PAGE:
Temple Worship Yesterday, Today, and Tomorrow

September 9, 2014 (David Cloud, Fundamental Baptist Information Service, P.O. Box 610368, Port Huron, MI 48061, 866-295-4143, fbns@wayoflife.org;)

Worship
Though some churches don’t believe in using music instruments, it is obvious that God loves sacred worship music. Today the church is the house of God and the following things in the Old Testament are an example for the churches (Rom. 15:4).

David organized the music worship program for the temple (1 Ch. 15:16-28; 16:4-6; 23:1-5; 25:1-31), and he did this by divine revelation (2 Ch. 29:25).

Notice some lessons from these passages.

(1) The instruments were harps, psalteries, cymbals, trumpets and cornets (1 Ch. 15:28). These are not the type of instruments used to create worldly dance music. Notice that there were no drums. These are instruments that provide good accompaniment to the human voice, because it is the human voice that enunciates the words of edification and praise.

(2) The singers and musicians were skillful (“excel,” 1 Ch. 15:21; “skilful,” 1 Ch. 15:22; “cunning,” 1 Ch. 25:7). One qualification for ministry is ability. When God calls an individual to a ministry, he gifts and equips him for that ministry. For example, the elder must be apt to teach and must be able to exhort and convince false teachers (1 Tim. 3:2; Titus 1:9). If a man cannot do this work, he is not called to be an elder.

(3) They excelled (1 Ch. 15:21). They wanted everything to be as perfect as possible; mediocrity was unacceptable.

(4) They were trained (1 Ch. 25:7). Churches should do everything they can to provide training for their singers and musicians to the glory of the Creator. It is one thing to be untrained and ignorant, but it is quite another thing to be content to remain untrained and to offer unto God something less than our best. Every church must be a serious Bible training institute.

(5) They were well organized; they submitted to God’s order and to the authority figures God had put over them; they were assigned their places (1 Ch. 15:17, 19; 25:2, 6).

- The lot was used (1 Ch. 25:8) so that God’s will would be done in the appointment of the singers and musicians and so that no favoritism would be exercised by the leaders. The lot was used to determine God’s mind. There is no place for jealously and carnality and favoritism in the church’s music ministry. All things should be done by the mind of God and for the glory of God rather than for man. Compare 1 Cor. 12:7. We don’t need to use the lot today, because we have the indwelling Spirit and the complete Word of God.

- Submission to God-ordained authority is the way of peace in the congregation (1 Thes. 5:12-13).

(6) They sang and played with enthusiasm and joy (1 Ch. 15:16). God’s people should follow this example in the churches, and the music leaders should teach and encourage it. I believe that congregational singing is a reflection of a church’s spiritual character. Many of the Lord’s people do not sing or sing so softly that no one can hear them, but the song service is not about me and whether or not I feel like singing or whether I like to sing, and it’s not a time to be entertained. It is about singing to God and edifying one another, and it should be done with exuberance.

(7) They prophesied (1 Ch. 25:1-3). Compare 1 Corinthians 14:24-25 which says that all the saints should prophesy. This doesn’t mean that every member preaches. Paul limited the actual prophesying or preaching to two or three (1 Cor. 14:29). 1 Corinthians 14:3 says prophesying is speaking “unto men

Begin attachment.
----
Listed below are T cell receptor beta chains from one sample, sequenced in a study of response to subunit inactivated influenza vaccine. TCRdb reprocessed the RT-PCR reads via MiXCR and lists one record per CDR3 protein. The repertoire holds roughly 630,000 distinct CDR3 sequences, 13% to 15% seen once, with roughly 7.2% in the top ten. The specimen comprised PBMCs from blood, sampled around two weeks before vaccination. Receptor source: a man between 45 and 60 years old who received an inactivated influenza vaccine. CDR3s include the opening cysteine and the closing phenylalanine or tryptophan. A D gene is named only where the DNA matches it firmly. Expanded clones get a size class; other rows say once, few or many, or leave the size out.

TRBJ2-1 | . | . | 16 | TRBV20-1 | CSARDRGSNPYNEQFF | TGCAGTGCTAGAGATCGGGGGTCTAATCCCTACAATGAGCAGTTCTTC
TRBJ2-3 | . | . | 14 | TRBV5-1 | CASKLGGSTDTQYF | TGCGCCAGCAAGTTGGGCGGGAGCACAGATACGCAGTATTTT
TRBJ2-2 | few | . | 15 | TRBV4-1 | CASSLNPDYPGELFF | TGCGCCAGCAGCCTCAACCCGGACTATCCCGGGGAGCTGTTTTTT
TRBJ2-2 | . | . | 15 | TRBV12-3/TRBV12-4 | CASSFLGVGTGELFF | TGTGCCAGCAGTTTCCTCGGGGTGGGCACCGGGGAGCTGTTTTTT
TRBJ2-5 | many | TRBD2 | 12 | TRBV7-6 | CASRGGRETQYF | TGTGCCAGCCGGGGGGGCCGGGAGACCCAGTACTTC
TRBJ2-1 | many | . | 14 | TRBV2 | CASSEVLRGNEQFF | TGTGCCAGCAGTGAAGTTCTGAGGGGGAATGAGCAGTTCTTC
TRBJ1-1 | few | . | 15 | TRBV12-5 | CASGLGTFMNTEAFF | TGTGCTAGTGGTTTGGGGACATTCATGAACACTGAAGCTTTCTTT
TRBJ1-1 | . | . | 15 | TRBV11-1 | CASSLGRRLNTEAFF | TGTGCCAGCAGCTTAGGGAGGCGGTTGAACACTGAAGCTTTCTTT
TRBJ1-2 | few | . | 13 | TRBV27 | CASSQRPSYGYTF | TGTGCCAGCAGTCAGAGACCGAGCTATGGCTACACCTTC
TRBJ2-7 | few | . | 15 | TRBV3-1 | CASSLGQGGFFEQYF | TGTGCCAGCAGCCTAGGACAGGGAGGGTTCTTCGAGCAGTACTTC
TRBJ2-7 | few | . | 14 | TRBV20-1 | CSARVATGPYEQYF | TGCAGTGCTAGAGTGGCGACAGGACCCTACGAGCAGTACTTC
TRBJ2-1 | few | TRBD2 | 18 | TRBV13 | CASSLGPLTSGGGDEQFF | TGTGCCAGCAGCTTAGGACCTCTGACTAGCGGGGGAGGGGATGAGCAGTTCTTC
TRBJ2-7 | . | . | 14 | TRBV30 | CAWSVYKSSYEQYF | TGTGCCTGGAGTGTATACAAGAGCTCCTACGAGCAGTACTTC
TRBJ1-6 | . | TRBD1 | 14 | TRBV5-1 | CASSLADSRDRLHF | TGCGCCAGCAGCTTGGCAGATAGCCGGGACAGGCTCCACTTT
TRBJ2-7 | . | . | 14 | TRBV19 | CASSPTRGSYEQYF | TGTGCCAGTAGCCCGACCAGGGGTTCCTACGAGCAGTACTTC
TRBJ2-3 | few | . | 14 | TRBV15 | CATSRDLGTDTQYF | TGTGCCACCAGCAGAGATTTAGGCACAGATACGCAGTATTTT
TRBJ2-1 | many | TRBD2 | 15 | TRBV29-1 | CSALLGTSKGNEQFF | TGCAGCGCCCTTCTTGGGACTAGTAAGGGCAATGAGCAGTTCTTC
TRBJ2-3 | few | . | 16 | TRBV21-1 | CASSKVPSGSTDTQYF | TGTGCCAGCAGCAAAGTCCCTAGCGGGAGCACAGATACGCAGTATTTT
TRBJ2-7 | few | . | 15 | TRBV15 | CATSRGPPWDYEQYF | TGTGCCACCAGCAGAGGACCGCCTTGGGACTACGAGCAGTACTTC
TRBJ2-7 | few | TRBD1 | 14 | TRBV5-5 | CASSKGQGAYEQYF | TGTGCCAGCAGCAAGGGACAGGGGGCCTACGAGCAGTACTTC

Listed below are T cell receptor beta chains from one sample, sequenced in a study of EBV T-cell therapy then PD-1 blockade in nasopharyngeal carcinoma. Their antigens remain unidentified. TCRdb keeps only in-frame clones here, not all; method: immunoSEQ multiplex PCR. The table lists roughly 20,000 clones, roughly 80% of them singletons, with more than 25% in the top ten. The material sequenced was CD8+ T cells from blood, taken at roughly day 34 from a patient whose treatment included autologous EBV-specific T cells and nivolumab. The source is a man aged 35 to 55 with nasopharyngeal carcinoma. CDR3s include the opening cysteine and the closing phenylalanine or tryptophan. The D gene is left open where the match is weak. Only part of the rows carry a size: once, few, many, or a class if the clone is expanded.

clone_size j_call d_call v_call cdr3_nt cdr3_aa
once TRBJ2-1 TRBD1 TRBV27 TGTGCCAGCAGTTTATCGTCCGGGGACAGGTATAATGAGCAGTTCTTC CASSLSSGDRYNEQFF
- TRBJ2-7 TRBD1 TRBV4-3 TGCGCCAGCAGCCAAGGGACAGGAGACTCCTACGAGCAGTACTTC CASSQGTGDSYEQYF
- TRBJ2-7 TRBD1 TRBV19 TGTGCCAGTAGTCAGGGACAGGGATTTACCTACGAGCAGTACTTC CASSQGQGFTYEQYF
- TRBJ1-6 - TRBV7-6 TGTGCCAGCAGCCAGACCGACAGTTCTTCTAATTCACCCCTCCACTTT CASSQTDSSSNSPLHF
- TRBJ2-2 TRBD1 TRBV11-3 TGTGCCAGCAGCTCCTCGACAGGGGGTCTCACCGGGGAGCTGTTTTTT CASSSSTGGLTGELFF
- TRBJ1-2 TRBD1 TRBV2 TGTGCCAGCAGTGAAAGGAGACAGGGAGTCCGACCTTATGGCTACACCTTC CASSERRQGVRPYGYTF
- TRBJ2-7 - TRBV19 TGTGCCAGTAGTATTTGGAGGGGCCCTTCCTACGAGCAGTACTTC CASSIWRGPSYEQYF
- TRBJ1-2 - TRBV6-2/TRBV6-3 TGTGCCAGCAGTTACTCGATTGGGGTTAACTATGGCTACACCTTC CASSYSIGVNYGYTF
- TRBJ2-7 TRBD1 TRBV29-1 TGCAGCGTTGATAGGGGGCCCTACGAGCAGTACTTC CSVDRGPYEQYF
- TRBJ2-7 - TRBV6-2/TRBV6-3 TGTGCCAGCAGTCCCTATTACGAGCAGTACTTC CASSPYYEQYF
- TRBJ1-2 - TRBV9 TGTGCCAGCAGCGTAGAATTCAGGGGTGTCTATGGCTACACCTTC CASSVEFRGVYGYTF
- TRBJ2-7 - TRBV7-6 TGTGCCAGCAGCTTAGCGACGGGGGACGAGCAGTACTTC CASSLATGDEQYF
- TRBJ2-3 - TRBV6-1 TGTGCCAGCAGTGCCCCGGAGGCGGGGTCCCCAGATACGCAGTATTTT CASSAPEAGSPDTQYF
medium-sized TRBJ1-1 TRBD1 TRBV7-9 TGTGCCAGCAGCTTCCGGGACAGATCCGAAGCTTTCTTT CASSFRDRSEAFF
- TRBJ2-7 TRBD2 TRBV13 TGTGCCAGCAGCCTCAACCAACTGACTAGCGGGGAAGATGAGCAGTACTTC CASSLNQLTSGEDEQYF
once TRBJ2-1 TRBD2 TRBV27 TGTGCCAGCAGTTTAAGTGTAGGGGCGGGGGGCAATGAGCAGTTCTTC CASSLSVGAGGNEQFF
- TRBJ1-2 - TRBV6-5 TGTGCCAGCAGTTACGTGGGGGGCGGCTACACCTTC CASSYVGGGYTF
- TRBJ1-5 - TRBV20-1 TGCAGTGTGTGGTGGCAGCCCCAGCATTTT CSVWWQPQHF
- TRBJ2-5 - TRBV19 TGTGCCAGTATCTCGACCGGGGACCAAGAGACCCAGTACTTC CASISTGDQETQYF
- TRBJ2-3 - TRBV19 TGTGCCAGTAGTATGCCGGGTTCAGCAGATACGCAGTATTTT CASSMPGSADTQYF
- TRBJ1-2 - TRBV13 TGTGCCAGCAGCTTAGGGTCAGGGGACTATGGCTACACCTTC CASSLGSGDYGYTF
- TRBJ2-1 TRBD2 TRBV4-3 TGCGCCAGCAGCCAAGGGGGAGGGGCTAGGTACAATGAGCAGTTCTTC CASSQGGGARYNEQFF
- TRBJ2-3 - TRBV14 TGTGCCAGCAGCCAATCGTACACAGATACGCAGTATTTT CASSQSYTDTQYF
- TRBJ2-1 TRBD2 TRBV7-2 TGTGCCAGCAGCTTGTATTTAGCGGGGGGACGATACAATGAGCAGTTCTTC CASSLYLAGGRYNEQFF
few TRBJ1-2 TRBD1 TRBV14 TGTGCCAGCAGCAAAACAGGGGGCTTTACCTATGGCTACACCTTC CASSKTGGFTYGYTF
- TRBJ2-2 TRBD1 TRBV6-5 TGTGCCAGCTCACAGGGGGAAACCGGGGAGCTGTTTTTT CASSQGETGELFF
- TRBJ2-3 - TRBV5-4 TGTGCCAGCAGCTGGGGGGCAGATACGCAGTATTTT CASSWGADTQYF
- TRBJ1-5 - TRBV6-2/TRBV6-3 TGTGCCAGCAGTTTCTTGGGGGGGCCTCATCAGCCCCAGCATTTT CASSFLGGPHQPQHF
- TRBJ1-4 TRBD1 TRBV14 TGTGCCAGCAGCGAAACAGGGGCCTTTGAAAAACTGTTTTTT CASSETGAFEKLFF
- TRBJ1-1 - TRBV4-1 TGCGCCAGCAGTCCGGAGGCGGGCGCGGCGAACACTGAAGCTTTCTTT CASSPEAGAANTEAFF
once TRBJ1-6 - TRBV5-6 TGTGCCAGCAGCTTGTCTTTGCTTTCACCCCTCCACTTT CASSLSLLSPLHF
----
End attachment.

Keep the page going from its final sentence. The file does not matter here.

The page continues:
to edification, and exhortation, and comfort.” Any of that is prophesying. For all to prophesy means that every believer participates in and responds to every part of the service from the heart: to the singing and playing, to the preaching and teaching, even to the corporate prayer. I like the practice I have seen in Korean Baptist churches. During public prayer, as one brother is leading, the brethren say a loud “amen” after every statement. This is prophesying! This is unity in corporate prayer. When visitors see that the members are enthusiastically involved in the services, they understand that the brethren really do believe in Christ, and they are convicted of the truth of the gospel of Jesus Christ.

(8) They sang God’s Words (1 Ch. 25:5). Compare Colossians 3:16.

- Worship must must be based solidly upon Scripture; it must not be heretical or frivolous or shallow. The first test of Christian music is the test of whether its message is Scriptural.

- Worship music should flow from lives that are filled richly with God’s Word, and from lives that understand the Word and practice its precepts wisely in daily living. This is what creates a spiritual song service. Yet in my experience, the average member of Bible-believing churches is ignorant of God’s Word and doesn’t have the wisdom to apply it to daily living. No wonder our services are so lukewarm.

(9) They gave thanksgiving to God (1 Ch. 25:3). This is the first and foremost purpose of the Christian life and church.

- There are two kinds of spiritual songs: those that teach and edify the brethren and those that praise the Lord (Col. 3:16). The churches need to make sure that they sing hymns of worship and not only songs for the edification of the saints.

- True worship to God is not a rock & roll dance party; it is not a performance. True worship is glorifying God with the mind and heart for His attributes and character and works. See Psalm 100. True worship is to give thanks to God (Heb. 13:15).

- All of this looks forward to the Millennial Temple when Christ will be seated on the throne of His glory and the priests will sing and play to His glory and people will worship Him (Ezek. 40:44). The Psalms are filled with prophecies of this (e.g., Psalm 33:1-11; 149:1-3; 150:3-6).
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